The Atmospheric Infrared Sounder (AIRS), launched on the EOS Aqua spacecraft on May 4, 2002, is a grating
spectrometer with 2378 channels in the range 3.7 to 15.4 microns. Spectra from grating spectrometers are capable of
unsurpassed absolute radiometric accuracy, which makes them excellent potential sources for climate data records used
in climate trending analyses. However, because each channel has its own detector and (partially) its own electronics,
some individual channels can suffer from higher noise than other channels and, in extreme cases, can fail completely.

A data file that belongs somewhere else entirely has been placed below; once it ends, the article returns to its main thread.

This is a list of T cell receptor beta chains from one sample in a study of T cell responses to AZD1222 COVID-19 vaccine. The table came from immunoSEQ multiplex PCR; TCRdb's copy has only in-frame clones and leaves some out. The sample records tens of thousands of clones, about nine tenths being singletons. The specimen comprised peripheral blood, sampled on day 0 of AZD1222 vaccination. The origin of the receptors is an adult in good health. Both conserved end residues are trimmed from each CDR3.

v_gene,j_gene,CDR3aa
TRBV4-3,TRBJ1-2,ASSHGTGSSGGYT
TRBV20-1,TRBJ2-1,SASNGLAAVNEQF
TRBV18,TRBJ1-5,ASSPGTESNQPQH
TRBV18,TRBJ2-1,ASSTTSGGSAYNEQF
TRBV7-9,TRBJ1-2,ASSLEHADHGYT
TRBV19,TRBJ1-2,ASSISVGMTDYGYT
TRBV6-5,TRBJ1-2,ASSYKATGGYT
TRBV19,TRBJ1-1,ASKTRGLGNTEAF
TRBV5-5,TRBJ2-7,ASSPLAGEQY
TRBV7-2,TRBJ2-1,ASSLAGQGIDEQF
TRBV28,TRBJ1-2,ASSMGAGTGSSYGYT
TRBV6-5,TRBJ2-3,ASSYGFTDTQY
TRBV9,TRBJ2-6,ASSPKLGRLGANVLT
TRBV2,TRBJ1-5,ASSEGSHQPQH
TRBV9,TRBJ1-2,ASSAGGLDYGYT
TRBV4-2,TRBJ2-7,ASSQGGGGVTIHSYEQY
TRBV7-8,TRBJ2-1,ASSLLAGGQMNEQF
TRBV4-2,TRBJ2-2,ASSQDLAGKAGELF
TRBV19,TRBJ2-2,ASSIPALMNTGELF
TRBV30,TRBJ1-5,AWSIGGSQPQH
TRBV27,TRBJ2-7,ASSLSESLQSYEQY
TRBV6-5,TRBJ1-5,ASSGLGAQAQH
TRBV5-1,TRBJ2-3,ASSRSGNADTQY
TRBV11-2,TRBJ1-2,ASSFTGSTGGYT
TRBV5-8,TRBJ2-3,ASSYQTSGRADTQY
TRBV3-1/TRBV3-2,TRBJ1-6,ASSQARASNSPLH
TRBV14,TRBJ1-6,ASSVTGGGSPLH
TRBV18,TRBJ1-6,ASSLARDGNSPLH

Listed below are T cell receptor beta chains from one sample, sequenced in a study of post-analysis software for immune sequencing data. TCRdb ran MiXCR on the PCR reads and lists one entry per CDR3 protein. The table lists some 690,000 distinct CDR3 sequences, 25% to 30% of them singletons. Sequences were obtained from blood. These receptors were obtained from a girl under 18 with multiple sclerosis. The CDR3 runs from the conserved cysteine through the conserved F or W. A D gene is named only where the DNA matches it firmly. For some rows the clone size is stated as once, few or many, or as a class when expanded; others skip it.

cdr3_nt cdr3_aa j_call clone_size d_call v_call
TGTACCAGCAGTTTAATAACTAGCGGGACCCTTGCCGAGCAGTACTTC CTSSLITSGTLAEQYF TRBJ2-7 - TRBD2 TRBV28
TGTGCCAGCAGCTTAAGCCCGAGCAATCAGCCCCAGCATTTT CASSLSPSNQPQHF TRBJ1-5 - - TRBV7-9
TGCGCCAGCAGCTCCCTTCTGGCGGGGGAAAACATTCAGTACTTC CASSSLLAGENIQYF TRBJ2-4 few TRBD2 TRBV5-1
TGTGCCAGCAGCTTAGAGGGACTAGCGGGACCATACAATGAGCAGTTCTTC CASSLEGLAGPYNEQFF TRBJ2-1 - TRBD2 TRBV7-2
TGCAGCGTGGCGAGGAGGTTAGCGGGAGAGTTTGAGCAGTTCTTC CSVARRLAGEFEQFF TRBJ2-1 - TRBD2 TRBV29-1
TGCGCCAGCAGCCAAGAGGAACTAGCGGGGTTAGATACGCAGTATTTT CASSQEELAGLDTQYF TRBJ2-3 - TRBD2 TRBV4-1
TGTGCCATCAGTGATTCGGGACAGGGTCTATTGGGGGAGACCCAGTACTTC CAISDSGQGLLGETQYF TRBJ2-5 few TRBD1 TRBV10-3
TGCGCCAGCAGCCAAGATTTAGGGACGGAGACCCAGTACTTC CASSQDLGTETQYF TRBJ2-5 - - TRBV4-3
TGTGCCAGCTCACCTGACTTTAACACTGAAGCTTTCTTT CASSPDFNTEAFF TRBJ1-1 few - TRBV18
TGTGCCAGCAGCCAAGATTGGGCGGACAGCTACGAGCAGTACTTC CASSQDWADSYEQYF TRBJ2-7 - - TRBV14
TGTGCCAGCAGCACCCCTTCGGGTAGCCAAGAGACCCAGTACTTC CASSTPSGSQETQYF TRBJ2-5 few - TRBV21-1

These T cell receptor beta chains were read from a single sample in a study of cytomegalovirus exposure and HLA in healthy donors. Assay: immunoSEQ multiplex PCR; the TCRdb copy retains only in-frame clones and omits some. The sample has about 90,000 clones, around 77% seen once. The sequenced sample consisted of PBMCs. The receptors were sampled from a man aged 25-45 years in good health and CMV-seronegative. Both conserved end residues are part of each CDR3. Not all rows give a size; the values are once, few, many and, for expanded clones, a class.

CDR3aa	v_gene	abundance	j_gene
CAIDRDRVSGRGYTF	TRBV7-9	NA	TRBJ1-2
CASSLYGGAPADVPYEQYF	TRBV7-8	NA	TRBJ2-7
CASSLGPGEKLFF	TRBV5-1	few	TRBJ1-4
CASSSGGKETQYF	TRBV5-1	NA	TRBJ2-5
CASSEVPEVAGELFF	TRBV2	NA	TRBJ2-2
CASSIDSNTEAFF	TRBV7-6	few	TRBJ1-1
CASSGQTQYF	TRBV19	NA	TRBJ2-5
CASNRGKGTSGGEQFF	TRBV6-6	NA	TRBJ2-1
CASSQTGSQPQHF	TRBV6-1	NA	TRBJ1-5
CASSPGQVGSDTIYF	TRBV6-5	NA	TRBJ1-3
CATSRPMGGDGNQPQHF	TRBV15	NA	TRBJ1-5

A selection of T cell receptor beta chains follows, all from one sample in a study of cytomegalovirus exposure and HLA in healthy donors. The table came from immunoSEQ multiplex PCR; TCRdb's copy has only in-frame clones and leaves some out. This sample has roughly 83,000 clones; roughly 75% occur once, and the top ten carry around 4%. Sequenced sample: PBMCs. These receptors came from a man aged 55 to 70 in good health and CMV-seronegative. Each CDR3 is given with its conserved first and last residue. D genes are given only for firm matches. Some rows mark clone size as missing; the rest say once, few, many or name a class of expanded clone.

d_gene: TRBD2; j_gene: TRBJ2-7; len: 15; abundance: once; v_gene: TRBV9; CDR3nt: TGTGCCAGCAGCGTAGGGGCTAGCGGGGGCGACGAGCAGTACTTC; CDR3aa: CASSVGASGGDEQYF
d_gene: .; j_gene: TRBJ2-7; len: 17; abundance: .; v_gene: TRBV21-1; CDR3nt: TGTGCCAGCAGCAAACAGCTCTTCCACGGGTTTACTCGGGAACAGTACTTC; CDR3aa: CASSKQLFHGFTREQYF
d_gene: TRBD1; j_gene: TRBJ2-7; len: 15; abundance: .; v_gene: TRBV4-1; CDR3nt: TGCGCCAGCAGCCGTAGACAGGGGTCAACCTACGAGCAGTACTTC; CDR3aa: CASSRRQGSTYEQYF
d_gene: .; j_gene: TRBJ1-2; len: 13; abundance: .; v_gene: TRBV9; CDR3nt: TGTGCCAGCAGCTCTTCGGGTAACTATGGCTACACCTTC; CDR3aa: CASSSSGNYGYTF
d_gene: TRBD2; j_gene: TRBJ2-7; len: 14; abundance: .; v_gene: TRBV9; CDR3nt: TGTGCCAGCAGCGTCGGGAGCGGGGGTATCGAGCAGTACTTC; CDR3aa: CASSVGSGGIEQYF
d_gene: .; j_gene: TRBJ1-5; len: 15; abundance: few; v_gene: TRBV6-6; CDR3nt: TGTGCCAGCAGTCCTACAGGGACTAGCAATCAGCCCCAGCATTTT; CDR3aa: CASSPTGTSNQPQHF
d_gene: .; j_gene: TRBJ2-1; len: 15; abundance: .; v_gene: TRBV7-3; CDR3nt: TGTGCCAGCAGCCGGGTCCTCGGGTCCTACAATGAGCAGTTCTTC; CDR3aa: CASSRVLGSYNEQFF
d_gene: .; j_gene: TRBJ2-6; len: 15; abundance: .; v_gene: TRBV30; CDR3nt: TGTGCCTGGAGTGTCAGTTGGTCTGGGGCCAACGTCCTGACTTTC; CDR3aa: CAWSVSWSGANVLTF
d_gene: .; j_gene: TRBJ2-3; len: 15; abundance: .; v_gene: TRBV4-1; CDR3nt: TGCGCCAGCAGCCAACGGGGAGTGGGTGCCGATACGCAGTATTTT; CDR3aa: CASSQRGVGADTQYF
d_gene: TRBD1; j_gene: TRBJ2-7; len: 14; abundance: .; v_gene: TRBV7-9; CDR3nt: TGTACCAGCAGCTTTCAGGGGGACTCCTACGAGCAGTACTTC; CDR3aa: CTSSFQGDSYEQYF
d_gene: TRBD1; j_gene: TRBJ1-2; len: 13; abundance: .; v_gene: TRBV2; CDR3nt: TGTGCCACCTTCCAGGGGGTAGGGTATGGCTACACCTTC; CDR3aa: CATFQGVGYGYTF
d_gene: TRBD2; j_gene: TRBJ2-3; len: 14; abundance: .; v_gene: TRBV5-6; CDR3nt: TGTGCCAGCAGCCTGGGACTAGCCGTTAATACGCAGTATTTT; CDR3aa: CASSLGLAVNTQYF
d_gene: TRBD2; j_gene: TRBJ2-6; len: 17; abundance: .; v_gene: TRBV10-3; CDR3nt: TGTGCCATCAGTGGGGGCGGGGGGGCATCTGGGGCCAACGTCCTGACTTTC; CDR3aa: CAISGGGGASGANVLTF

Radiometric quality non-uniformity can complicate error and noise estimation for some products. In particular, crosscalibration
with other instruments, frequency interpolation, and frequency shifting are made more difficult. AIRS level
1B data are calibrated spectral radiances from each channel. This paper describes results of creating level 1C spectra
from level 1B data, where radiances from channels determined to be very noisy are replaced with values determined by
taking advantage of channel-to-channel correlations. Several methods are evaluated and validated.